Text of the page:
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B.C. responds to timber report

Commitment to forest renewal through nine sustained and 11 new actions are contained in the B.C. government's action plan to increase the mid-term timber supply, Forests, Lands and Natural Resource Operations Minister Steve Thomson announced today.


October 9, 2012
By B.C. Newsroom

Government’s response to the Special Committee on Timber Supply’s report signals the start of the final phase in its decade-long response to the mountain pine beetle infestation. Since 2001 the B.C. government has invested over $884 million on forest management and economic development in the mountain pine beetle-impacted areas, to assist forestry-dependent communities diversify their economic base.

‘Beyond the Beetle: A Mid-Term Timber Supply Action Plan’ puts a sharper focus on increasing the mid-term timber supply and better utilizing timber for bioenergy and other purposes, to complement the traditional focus on sawlogs.

Highlights of the action plan include a 10-year forest inventory strategy, innovative silviculture practices to grow more trees faster, and landscape fire management planning to reduce risks to the midterm timber supply. Other key elements of the plan includes proposed new legislation to convert volume-based forest licences to area-based forest licences, and the creation of a new supplemental forest licence to increase bioenergy opportunities.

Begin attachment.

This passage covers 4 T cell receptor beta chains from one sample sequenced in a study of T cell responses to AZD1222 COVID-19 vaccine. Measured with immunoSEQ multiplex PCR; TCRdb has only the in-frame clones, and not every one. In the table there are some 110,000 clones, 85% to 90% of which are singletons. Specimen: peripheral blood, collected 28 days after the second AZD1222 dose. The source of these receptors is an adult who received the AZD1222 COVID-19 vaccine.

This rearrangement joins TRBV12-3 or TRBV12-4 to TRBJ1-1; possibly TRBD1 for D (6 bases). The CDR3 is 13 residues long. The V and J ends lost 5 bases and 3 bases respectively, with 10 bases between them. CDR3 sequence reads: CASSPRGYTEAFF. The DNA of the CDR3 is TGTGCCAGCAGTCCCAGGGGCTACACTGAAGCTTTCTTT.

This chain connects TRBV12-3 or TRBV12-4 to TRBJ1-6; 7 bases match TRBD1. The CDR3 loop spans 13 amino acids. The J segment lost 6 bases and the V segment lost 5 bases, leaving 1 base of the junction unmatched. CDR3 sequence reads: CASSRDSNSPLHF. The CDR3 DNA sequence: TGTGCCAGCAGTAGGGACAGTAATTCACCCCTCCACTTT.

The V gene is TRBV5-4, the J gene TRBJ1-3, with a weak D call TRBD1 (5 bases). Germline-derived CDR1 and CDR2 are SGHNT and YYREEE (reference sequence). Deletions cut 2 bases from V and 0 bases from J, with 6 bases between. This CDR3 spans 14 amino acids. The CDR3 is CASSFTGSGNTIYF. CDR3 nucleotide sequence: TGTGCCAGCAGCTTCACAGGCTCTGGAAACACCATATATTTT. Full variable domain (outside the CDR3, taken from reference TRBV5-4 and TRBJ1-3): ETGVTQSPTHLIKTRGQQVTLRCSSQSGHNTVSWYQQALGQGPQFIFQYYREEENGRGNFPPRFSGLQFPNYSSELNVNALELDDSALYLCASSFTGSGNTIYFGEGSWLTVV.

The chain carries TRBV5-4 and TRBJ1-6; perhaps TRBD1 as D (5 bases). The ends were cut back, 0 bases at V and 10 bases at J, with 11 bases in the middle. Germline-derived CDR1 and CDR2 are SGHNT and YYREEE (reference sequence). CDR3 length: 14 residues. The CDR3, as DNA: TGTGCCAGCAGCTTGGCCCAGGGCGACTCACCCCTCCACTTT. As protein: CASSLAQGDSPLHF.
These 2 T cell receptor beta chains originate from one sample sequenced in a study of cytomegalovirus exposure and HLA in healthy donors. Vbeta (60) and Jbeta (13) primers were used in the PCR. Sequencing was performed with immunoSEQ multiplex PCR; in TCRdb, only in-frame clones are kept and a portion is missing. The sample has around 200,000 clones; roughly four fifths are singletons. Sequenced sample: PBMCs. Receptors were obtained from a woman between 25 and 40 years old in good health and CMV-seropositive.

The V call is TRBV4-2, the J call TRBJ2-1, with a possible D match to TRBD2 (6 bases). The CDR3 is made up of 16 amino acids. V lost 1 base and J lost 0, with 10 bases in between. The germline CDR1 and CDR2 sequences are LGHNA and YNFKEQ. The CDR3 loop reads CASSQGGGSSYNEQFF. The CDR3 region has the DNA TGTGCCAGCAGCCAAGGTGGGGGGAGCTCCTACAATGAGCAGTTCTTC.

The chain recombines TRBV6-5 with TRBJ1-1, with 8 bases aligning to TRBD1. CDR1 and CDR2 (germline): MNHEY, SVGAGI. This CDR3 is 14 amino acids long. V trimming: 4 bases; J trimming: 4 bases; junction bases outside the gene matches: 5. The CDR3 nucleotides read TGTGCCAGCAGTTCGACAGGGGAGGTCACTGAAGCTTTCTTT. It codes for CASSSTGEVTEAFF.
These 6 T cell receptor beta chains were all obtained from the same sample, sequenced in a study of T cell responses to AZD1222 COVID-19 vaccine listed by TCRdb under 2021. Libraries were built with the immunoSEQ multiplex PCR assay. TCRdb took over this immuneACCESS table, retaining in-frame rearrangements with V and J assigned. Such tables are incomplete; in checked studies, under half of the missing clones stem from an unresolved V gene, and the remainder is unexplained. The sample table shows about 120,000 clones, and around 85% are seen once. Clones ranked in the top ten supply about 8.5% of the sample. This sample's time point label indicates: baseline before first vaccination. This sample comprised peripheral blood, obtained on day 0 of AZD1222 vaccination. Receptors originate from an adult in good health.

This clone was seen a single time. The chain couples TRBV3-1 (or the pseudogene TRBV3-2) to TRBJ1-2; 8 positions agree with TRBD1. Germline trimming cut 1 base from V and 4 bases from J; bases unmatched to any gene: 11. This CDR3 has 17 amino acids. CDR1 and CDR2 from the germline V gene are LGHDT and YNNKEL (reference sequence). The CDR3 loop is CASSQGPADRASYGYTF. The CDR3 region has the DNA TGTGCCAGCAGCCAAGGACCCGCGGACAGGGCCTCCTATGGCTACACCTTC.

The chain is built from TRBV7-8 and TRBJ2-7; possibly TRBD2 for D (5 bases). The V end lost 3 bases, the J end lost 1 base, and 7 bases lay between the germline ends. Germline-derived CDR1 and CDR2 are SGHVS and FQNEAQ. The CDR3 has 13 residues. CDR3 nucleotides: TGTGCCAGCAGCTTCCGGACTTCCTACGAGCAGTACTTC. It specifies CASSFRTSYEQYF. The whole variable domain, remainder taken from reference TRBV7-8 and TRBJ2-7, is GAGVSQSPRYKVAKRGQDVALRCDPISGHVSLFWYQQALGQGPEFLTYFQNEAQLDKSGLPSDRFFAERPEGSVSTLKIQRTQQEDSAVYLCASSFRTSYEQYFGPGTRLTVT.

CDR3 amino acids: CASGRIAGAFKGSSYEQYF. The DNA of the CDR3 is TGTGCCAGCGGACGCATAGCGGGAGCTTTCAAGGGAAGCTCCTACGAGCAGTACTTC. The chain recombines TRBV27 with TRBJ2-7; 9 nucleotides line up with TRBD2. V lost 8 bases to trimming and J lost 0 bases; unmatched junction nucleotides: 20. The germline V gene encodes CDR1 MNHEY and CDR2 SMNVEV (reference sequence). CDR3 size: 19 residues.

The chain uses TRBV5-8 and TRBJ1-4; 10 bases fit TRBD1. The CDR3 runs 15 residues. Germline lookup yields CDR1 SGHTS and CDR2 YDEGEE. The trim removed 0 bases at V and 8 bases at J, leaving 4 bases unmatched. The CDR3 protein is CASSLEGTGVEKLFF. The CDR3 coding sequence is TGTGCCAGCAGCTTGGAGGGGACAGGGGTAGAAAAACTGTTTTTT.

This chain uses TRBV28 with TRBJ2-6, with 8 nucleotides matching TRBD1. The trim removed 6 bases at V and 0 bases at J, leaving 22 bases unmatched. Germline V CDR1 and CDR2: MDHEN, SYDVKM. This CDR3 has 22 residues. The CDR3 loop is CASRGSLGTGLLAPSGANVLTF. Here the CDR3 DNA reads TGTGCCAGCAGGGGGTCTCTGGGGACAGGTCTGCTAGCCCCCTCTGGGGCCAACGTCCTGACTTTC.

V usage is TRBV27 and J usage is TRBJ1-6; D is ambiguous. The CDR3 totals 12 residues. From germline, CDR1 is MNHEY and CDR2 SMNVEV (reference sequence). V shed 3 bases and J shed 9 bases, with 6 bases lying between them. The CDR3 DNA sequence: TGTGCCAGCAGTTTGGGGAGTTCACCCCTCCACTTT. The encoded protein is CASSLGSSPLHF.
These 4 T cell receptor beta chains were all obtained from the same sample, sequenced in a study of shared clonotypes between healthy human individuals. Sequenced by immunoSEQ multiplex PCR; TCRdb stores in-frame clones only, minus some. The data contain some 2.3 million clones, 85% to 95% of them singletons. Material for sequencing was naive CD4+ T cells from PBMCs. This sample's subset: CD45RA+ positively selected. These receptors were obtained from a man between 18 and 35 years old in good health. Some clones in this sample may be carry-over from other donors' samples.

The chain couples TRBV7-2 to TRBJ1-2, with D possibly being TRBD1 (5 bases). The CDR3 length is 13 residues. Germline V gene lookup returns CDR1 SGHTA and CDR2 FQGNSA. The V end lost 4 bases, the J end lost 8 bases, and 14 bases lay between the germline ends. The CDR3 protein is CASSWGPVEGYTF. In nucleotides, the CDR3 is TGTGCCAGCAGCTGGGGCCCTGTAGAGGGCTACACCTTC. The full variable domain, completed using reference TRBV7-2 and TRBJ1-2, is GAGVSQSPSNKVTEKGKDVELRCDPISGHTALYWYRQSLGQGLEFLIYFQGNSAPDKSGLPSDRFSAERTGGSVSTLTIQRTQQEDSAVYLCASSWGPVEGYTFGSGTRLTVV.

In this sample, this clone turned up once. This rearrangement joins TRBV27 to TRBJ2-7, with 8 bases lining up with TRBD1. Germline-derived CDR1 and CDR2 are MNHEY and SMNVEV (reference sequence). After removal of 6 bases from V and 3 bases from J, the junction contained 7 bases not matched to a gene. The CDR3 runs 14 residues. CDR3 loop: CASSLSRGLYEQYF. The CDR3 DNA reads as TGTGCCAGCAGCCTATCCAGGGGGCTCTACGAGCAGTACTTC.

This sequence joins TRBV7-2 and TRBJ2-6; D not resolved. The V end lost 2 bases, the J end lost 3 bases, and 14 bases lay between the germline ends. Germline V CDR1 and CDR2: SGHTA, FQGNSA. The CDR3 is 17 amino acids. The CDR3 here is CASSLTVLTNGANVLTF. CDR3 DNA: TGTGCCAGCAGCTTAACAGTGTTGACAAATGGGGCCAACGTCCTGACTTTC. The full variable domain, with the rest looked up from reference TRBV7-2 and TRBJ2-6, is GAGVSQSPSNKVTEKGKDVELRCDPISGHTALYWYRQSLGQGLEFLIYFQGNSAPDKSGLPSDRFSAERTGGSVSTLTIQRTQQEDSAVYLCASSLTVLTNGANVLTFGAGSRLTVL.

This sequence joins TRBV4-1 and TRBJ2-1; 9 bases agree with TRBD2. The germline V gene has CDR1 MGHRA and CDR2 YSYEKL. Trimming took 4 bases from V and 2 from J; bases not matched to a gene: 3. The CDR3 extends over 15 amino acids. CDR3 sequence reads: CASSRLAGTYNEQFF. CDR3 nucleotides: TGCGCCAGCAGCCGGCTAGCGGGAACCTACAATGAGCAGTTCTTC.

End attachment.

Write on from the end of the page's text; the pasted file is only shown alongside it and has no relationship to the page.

The action plan also supports the special committee’s recommendation to ensure any harvesting in areas set aside for old growth, wildlife and scenic values only be considered if it is scientifically and ecologically sound to do so, and has the support of local communities and First Nations. Some communities have asked the provincial government to consider harvesting within sensitive areas of the timber harvesting land base.

The action plan acknowledges government, communities, First Nations, and forest industry as partners to ensure success, taking into account current fiscal realities. Further funding for reforestation, inventory and fuel management will be reviewed as the fiscal situation improves and the recommendations are fully implemented.

“We’ve long recognized the importance of having a long-term vision for forest management to ensure that future generations will be able to enjoy the economic benefits they provide,” said Forests, Lands and Natural Resource Operations Minister Steve Thomson. “This plan supports our long-term vision.”